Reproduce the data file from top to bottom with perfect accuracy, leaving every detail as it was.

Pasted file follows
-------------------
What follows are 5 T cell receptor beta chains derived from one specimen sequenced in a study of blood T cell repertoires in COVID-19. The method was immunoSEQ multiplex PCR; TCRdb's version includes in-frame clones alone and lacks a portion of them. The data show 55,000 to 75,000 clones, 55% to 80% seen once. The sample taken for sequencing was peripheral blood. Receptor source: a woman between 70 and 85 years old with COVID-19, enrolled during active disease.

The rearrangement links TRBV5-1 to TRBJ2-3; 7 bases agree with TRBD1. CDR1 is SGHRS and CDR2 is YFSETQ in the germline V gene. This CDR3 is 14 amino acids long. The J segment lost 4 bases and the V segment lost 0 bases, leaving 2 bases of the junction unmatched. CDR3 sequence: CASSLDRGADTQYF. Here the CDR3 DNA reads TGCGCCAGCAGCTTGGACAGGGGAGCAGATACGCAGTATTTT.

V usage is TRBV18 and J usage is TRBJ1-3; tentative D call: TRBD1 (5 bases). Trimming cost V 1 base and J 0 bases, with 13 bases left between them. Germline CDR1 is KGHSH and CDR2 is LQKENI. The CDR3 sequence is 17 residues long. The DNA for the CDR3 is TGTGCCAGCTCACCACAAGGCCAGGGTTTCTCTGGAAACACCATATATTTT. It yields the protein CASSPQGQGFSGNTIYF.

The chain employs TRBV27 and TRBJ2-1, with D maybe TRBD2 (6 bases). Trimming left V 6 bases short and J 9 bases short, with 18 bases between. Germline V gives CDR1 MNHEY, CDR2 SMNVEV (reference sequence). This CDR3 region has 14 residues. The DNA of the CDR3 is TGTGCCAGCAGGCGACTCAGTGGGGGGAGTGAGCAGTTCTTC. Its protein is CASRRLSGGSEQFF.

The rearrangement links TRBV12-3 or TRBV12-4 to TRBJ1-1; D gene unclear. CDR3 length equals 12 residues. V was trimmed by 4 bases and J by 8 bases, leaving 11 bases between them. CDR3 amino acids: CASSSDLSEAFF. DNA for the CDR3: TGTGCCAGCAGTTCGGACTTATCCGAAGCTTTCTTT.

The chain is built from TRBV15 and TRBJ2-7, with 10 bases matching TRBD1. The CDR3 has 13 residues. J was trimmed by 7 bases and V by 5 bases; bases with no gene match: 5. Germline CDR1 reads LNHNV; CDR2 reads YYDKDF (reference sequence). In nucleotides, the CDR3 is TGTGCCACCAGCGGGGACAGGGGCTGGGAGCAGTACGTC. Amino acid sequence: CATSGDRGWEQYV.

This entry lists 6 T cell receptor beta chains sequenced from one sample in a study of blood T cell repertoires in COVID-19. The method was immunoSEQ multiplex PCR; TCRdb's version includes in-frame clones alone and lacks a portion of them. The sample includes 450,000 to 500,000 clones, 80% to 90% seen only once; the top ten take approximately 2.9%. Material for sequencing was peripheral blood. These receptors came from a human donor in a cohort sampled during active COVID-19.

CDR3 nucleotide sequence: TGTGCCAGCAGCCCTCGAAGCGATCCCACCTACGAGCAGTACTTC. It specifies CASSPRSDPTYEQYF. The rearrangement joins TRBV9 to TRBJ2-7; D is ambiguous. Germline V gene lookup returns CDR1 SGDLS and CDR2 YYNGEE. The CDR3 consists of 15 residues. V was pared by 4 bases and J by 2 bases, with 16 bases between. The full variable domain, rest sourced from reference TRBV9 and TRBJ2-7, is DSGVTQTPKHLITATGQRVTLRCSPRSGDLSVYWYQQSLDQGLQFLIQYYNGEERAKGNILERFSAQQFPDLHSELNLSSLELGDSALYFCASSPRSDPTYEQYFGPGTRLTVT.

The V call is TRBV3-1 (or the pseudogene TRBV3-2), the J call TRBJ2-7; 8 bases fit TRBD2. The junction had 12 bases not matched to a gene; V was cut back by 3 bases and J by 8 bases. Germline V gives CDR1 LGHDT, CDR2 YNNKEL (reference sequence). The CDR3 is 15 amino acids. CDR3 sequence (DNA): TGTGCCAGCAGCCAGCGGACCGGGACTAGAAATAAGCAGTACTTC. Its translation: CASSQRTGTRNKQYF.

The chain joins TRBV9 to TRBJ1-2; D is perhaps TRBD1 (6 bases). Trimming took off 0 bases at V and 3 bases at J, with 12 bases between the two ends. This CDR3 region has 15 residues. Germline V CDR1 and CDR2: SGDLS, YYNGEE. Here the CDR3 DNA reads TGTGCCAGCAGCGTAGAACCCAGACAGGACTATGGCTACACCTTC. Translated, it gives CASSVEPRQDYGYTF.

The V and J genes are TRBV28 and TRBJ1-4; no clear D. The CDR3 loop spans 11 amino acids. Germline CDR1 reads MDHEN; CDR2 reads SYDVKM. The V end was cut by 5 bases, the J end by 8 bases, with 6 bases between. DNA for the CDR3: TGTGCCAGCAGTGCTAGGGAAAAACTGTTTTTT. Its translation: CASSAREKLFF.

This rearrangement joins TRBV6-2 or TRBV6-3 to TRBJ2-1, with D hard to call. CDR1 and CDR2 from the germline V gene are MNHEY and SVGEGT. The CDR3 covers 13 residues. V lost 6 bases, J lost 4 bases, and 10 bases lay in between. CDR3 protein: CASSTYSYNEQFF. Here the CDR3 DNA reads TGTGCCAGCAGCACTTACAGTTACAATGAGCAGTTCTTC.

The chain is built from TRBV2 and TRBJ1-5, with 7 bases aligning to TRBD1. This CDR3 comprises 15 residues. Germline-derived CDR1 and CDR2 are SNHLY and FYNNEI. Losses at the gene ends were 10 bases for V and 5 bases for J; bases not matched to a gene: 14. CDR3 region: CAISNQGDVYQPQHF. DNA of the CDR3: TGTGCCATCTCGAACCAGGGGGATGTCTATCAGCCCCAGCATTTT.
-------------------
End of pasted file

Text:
What follows are 5 T cell receptor beta chains derived from one specimen sequenced in a study of blood T cell repertoires in COVID-19. The method was immunoSEQ multiplex PCR; TCRdb's version includes in-frame clones alone and lacks a portion of them. The data show 55,000 to 75,000 clones, 55% to 80% seen once. The sample taken for sequencing was peripheral blood. Receptor source: a woman between 70 and 85 years old with COVID-19, enrolled during active disease.

The rearrangement links TRBV5-1 to TRBJ2-3; 7 bases agree with TRBD1. CDR1 is SGHRS and CDR2 is YFSETQ in the germline V gene. This CDR3 is 14 amino acids long. The J segment lost 4 bases and the V segment lost 0 bases, leaving 2 bases of the junction unmatched. CDR3 sequence: CASSLDRGADTQYF. Here the CDR3 DNA reads TGCGCCAGCAGCTTGGACAGGGGAGCAGATACGCAGTATTTT.

V usage is TRBV18 and J usage is TRBJ1-3; tentative D call: TRBD1 (5 bases). Trimming cost V 1 base and J 0 bases, with 13 bases left between them. Germline CDR1 is KGHSH and CDR2 is LQKENI. The CDR3 sequence is 17 residues long. The DNA for the CDR3 is TGTGCCAGCTCACCACAAGGCCAGGGTTTCTCTGGAAACACCATATATTTT. It yields the protein CASSPQGQGFSGNTIYF.

The chain employs TRBV27 and TRBJ2-1, with D maybe TRBD2 (6 bases). Trimming left V 6 bases short and J 9 bases short, with 18 bases between. Germline V gives CDR1 MNHEY, CDR2 SMNVEV (reference sequence). This CDR3 region has 14 residues. The DNA of the CDR3 is TGTGCCAGCAGGCGACTCAGTGGGGGGAGTGAGCAGTTCTTC. Its protein is CASRRLSGGSEQFF.

The rearrangement links TRBV12-3 or TRBV12-4 to TRBJ1-1; D gene unclear. CDR3 length equals 12 residues. V was trimmed by 4 bases and J by 8 bases, leaving 11 bases between them. CDR3 amino acids: CASSSDLSEAFF. DNA for the CDR3: TGTGCCAGCAGTTCGGACTTATCCGAAGCTTTCTTT.

The chain is built from TRBV15 and TRBJ2-7, with 10 bases matching TRBD1. The CDR3 has 13 residues. J was trimmed by 7 bases and V by 5 bases; bases with no gene match: 5. Germline CDR1 reads LNHNV; CDR2 reads YYDKDF (reference sequence). In nucleotides, the CDR3 is TGTGCCACCAGCGGGGACAGGGGCTGGGAGCAGTACGTC. Amino acid sequence: CATSGDRGWEQYV.

This entry lists 6 T cell receptor beta chains sequenced from one sample in a study of blood T cell repertoires in COVID-19. The method was immunoSEQ multiplex PCR; TCRdb's version includes in-frame clones alone and lacks a portion of them. The sample includes 450,000 to 500,000 clones, 80% to 90% seen only once; the top ten take approximately 2.9%. Material for sequencing was peripheral blood. These receptors came from a human donor in a cohort sampled during active COVID-19.

CDR3 nucleotide sequence: TGTGCCAGCAGCCCTCGAAGCGATCCCACCTACGAGCAGTACTTC. It specifies CASSPRSDPTYEQYF. The rearrangement joins TRBV9 to TRBJ2-7; D is ambiguous. Germline V gene lookup returns CDR1 SGDLS and CDR2 YYNGEE. The CDR3 consists of 15 residues. V was pared by 4 bases and J by 2 bases, with 16 bases between. The full variable domain, rest sourced from reference TRBV9 and TRBJ2-7, is DSGVTQTPKHLITATGQRVTLRCSPRSGDLSVYWYQQSLDQGLQFLIQYYNGEERAKGNILERFSAQQFPDLHSELNLSSLELGDSALYFCASSPRSDPTYEQYFGPGTRLTVT.

The V call is TRBV3-1 (or the pseudogene TRBV3-2), the J call TRBJ2-7; 8 bases fit TRBD2. The junction had 12 bases not matched to a gene; V was cut back by 3 bases and J by 8 bases. Germline V gives CDR1 LGHDT, CDR2 YNNKEL (reference sequence). The CDR3 is 15 amino acids. CDR3 sequence (DNA): TGTGCCAGCAGCCAGCGGACCGGGACTAGAAATAAGCAGTACTTC. Its translation: CASSQRTGTRNKQYF.

The chain joins TRBV9 to TRBJ1-2; D is perhaps TRBD1 (6 bases). Trimming took off 0 bases at V and 3 bases at J, with 12 bases between the two ends. This CDR3 region has 15 residues. Germline V CDR1 and CDR2: SGDLS, YYNGEE. Here the CDR3 DNA reads TGTGCCAGCAGCGTAGAACCCAGACAGGACTATGGCTACACCTTC. Translated, it gives CASSVEPRQDYGYTF.

The V and J genes are TRBV28 and TRBJ1-4; no clear D. The CDR3 loop spans 11 amino acids. Germline CDR1 reads MDHEN; CDR2 reads SYDVKM. The V end was cut by 5 bases, the J end by 8 bases, with 6 bases between. DNA for the CDR3: TGTGCCAGCAGTGCTAGGGAAAAACTGTTTTTT. Its translation: CASSAREKLFF.

This rearrangement joins TRBV6-2 or TRBV6-3 to TRBJ2-1, with D hard to call. CDR1 and CDR2 from the germline V gene are MNHEY and SVGEGT. The CDR3 covers 13 residues. V lost 6 bases, J lost 4 bases, and 10 bases lay in between. CDR3 protein: CASSTYSYNEQFF. Here the CDR3 DNA reads TGTGCCAGCAGCACTTACAGTTACAATGAGCAGTTCTTC.

The chain is built from TRBV2 and TRBJ1-5, with 7 bases aligning to TRBD1. This CDR3 comprises 15 residues. Germline-derived CDR1 and CDR2 are SNHLY and FYNNEI. Losses at the gene ends were 10 bases for V and 5 bases for J; bases not matched to a gene: 14. CDR3 region: CAISNQGDVYQPQHF. DNA of the CDR3: TGTGCCATCTCGAACCAGGGGGATGTCTATCAGCCCCAGCATTTT.